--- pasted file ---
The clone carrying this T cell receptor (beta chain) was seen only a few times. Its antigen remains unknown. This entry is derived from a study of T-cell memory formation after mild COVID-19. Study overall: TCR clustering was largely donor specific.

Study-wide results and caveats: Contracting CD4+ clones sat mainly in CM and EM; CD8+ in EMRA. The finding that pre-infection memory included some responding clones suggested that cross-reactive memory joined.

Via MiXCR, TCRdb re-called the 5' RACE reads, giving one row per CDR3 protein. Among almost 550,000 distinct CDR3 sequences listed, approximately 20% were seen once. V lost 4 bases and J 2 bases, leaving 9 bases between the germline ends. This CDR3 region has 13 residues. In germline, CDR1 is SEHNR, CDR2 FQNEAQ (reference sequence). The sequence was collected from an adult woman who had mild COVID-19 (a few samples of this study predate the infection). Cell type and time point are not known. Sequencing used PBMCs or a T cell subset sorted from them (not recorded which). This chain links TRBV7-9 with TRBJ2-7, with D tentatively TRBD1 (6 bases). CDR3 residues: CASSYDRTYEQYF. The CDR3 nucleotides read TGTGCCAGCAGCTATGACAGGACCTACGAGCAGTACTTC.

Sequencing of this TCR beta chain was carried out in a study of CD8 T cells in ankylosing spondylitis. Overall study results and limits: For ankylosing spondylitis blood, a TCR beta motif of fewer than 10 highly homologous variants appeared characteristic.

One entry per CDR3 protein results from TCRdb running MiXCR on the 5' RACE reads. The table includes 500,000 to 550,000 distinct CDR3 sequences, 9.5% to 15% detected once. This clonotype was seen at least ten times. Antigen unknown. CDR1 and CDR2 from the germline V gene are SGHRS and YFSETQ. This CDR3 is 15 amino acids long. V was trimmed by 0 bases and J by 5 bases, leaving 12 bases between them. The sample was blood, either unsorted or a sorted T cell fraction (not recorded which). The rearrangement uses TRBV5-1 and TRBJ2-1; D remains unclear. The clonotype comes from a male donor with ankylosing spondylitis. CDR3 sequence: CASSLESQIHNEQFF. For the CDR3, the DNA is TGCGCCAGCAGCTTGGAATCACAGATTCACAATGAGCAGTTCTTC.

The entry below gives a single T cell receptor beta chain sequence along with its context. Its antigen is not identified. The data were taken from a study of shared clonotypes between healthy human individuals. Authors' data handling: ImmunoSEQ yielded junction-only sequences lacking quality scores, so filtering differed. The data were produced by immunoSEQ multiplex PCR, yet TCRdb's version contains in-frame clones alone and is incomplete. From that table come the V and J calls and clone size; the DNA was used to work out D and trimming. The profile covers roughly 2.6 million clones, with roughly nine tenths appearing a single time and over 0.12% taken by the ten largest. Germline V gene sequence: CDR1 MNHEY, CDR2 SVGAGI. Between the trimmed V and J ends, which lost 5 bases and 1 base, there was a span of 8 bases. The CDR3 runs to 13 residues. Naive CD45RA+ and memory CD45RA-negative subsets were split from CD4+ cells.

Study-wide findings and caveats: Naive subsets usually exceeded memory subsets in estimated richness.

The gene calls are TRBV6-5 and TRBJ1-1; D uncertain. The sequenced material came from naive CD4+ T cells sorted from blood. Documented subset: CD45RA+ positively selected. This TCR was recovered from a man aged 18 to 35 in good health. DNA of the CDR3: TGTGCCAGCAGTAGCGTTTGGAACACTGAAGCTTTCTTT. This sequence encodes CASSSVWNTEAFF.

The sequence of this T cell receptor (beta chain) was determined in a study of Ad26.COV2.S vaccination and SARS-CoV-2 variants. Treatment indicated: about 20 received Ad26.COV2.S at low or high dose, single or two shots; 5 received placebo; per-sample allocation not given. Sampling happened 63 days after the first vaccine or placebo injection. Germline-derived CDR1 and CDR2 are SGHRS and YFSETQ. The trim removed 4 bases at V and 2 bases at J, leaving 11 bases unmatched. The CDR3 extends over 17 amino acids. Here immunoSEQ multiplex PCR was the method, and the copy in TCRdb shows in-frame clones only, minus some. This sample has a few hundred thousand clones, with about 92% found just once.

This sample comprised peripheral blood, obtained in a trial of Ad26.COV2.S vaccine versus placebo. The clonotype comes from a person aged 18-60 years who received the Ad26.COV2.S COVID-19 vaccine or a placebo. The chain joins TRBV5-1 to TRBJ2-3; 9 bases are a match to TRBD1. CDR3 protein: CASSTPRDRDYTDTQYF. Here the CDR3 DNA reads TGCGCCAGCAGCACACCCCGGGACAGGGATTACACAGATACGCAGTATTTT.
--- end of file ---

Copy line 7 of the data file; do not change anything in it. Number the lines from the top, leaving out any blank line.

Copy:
Study-wide findings and caveats: Naive subsets usually exceeded memory subsets in estimated richness.